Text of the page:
Orange and Barclaycard have introduced the first mobile wallet scheme in the UK, making it possible for people with a certain handset to use the device to pay for low-value items.
Orange and Barclaycard have introduced the Samsung Tocco Quick Tap, which can make contactless payments via an NFC chip. Photo credit: Orange
The Quick Tap scheme, announced on Friday, is launching with the Samsung Tocco Quick Tap, a £60 version of the Tocco Lite. The handset has a near-field communication (NFC) chip inserted, allowing it to be used in much the same way as a contactless bank card. Other compatible handsets will follow, the companies said.
Once Quick Tap users transfer funds onto a special app on the handset, they can then use the phone to make payments of £15 or less. The app also provides electronic statements.
This is the first time that customers can use their mobile to pay for goods and services in shops across the UK.– David Chan, Barclaycard
"This is the first time that customers can use their mobile to pay for goods and services in shops across the UK rather than using cards or cash," David Chan, Barclaycard Consumer Europe chief, said in a statement. "Having a wallet on my phone has made it much more convenient to make purchases on the move and I like that it allows me to keep track of what I'm spending as I go."
People who want to use the service will have to be customers of Barclays as well as Orange, unless they have an Orange credit card.
Payments will be accepted anywhere that displays the contactless payment sign. This encompasses Wembley Arena and 50,000 stores around the country, including branches of McDonalds, Pret A Manger, EAT, Little Chef, Wilkinson and Subway.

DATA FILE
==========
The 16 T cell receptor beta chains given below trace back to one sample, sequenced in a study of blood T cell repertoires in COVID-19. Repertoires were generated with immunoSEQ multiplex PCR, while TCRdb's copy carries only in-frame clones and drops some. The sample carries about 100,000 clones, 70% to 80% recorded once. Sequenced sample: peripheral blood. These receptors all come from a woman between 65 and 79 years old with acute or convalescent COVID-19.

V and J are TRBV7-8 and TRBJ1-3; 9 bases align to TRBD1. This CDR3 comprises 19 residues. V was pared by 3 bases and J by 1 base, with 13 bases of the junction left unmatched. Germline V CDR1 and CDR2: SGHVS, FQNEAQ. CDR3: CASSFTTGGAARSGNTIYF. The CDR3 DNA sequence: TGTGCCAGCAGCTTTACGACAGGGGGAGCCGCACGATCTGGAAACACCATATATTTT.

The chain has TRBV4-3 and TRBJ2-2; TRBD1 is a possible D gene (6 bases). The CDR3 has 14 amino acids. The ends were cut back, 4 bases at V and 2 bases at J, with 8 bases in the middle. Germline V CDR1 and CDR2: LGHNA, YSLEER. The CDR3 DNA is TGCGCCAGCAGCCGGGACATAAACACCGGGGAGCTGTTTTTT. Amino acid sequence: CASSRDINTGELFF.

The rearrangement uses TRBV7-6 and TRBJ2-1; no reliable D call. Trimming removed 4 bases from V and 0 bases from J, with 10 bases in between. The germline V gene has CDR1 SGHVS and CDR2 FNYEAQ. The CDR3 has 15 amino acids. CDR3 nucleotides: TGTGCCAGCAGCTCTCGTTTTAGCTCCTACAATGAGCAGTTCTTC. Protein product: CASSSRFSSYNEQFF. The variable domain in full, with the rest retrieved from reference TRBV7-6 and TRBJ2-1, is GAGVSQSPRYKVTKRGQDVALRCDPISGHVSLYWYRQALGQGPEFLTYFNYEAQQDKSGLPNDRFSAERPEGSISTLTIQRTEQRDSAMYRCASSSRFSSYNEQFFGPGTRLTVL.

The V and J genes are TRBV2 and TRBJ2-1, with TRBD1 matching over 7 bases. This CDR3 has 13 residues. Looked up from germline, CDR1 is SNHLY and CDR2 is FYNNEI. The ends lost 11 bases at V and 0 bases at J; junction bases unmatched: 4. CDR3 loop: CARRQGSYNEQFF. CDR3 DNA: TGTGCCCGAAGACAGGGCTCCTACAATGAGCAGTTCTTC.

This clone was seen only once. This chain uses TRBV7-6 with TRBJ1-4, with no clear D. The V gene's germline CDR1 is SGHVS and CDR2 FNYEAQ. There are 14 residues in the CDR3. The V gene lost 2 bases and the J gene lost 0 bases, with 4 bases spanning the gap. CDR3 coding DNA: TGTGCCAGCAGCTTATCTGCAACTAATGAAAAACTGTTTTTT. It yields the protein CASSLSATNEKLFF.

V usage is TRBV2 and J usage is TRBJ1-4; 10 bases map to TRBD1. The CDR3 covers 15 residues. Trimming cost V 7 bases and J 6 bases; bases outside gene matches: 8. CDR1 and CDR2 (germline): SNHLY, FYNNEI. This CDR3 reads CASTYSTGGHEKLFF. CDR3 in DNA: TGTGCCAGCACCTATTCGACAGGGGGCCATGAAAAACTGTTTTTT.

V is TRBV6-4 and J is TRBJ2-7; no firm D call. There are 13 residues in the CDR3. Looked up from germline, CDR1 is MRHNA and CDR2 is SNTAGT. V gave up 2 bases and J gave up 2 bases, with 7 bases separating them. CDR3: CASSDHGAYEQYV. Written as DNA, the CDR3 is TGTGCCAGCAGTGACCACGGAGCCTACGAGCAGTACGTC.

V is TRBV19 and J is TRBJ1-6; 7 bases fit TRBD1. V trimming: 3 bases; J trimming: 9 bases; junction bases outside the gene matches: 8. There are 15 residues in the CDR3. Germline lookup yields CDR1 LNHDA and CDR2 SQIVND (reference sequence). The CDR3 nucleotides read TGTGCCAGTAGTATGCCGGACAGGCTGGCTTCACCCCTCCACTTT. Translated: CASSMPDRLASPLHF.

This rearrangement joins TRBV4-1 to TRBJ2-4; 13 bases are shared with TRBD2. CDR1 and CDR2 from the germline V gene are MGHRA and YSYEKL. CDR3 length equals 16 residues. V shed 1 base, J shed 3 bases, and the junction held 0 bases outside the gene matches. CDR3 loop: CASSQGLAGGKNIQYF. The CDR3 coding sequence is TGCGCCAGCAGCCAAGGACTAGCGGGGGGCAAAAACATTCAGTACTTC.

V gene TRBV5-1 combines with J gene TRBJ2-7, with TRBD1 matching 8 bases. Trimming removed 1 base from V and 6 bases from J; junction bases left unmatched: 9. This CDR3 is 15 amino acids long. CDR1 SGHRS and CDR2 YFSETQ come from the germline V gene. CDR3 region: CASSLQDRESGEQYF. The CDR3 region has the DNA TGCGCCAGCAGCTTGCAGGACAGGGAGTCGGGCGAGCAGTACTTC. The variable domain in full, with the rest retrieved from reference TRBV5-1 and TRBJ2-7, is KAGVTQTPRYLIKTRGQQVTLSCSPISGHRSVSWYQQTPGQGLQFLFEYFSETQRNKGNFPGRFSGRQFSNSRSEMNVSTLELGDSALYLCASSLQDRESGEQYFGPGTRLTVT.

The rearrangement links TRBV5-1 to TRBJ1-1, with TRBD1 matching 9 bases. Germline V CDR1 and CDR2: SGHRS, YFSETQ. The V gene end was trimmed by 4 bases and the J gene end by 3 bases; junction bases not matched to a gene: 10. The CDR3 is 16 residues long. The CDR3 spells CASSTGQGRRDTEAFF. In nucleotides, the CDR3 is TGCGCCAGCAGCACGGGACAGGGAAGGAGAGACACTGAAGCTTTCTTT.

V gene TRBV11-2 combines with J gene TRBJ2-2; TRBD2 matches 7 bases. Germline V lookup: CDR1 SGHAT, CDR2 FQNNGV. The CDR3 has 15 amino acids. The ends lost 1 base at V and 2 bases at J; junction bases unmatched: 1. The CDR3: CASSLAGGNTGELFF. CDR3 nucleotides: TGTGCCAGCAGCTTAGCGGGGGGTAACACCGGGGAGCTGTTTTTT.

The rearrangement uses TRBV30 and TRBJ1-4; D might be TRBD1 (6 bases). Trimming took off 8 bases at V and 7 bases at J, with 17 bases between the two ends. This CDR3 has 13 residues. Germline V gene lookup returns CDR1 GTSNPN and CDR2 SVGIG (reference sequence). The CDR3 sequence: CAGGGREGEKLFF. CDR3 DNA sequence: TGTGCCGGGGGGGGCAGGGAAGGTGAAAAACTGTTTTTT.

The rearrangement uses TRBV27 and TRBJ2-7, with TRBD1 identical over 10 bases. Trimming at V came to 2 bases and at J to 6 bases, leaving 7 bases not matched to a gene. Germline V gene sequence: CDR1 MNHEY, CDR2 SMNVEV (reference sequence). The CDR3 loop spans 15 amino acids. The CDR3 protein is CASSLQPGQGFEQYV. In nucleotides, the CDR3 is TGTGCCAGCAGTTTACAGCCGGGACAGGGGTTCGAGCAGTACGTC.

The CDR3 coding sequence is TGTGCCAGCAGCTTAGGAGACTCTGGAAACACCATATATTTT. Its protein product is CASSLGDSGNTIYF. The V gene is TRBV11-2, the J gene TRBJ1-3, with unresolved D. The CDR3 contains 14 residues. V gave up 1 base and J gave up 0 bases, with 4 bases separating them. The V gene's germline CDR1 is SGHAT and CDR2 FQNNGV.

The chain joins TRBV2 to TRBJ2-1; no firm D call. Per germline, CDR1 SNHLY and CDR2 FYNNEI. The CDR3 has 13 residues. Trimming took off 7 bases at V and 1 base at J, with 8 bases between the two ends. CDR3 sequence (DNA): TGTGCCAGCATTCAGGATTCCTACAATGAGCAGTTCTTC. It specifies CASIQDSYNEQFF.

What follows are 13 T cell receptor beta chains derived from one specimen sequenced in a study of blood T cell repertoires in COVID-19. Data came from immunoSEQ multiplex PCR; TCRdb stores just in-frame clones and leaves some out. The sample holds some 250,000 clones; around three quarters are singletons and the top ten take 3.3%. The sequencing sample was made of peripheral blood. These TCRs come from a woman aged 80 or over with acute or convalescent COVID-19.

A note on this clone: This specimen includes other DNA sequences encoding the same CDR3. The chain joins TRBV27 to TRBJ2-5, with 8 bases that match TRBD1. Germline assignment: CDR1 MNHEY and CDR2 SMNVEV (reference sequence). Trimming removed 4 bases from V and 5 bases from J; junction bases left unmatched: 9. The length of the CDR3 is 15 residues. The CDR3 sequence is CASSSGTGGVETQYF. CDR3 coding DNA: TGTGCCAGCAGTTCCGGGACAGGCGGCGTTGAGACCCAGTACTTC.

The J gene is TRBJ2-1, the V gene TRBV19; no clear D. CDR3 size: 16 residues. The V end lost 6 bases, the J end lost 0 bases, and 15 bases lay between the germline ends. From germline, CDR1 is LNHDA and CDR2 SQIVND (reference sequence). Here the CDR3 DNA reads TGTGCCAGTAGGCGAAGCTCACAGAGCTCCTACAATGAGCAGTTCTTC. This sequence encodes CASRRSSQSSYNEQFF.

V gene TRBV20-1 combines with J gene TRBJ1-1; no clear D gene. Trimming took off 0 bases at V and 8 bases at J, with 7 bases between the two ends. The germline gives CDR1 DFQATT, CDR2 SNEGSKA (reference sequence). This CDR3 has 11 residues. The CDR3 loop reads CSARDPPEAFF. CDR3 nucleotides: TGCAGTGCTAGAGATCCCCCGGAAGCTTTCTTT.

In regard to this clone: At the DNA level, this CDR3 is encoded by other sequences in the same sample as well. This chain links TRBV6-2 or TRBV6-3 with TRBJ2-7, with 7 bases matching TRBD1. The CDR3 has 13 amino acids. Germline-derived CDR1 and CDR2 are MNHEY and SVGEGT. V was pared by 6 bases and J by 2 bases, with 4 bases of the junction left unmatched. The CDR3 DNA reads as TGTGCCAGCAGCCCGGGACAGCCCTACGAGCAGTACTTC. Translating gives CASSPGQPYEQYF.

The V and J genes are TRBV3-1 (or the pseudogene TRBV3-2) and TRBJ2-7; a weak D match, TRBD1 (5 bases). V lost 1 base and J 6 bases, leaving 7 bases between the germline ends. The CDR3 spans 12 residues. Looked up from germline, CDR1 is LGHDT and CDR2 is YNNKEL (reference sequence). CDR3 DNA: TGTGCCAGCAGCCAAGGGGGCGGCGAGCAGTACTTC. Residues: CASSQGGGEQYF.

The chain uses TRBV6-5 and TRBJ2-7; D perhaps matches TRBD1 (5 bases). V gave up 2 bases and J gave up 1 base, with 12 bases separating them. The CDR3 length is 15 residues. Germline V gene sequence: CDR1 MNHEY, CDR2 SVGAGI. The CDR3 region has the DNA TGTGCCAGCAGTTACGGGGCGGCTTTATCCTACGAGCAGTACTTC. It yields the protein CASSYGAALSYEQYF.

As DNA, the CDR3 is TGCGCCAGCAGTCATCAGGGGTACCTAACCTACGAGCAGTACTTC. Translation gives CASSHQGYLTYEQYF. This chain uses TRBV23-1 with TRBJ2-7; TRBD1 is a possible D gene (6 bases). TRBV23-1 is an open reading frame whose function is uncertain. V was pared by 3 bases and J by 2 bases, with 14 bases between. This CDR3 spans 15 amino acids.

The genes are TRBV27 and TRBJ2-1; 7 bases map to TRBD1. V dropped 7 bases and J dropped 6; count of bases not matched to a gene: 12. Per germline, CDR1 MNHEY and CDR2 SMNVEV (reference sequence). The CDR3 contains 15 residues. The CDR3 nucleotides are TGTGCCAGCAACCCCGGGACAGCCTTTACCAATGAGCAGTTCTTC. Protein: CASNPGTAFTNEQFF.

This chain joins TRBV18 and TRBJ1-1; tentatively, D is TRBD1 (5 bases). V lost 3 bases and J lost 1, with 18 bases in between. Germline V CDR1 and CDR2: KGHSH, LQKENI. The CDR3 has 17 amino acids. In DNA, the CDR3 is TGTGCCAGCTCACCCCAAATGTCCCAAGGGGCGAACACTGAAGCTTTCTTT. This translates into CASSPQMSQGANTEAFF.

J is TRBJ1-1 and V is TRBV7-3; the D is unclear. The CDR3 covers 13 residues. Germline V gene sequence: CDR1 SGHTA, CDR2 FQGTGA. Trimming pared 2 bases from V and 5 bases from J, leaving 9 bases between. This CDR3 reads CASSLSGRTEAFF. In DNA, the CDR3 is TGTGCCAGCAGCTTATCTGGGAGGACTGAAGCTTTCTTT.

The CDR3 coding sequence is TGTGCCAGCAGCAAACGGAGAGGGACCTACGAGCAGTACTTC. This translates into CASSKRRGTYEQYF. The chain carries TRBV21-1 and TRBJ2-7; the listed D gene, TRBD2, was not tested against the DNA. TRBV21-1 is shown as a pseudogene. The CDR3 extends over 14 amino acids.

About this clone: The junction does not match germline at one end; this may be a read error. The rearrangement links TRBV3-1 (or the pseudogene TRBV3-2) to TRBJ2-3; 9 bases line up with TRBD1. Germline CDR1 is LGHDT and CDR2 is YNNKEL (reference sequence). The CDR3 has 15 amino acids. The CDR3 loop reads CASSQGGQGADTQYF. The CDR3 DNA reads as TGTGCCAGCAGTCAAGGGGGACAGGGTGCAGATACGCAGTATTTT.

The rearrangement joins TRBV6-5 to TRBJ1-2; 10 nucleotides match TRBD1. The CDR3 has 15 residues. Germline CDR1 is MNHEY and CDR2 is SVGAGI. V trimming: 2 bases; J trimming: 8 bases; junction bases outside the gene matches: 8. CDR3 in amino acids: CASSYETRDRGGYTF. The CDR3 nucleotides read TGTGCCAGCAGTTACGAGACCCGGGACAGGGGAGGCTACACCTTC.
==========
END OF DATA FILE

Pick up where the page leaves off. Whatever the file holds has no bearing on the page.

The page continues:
Orange is not the only mobile operator with designs on the mobile wallet market — rival O2 is planning to launch its own service in the second half of the year. Vodafone and T-Mobile owner Deutsche Telekom has also indicated its intention to follow suit.
Guillermo Escofet, a senior analyst at Informa, said in a statement that it would be a while before a wide choice of NFC-enabled handsets becomes available.
"The wrangling continues among the various would-be value chain members over where the secure element needed to enable contactless payments should sit in handsets, and there is still a long way to go to convince the bulk of retailers of the business case of replacing their point-of-sale terminals with NFC-enabled terminals capable of reading NFC cards/mobile phones," Escofet said.
Orange and Barclaycard's scheme will give customers the option of having to enter a PIN to authorise transactions. The system uses "secure SIM-based approach to mobile payments, providing a single point of contact for customer care as well as ensuring enhanced payment security for customers", Orange said.
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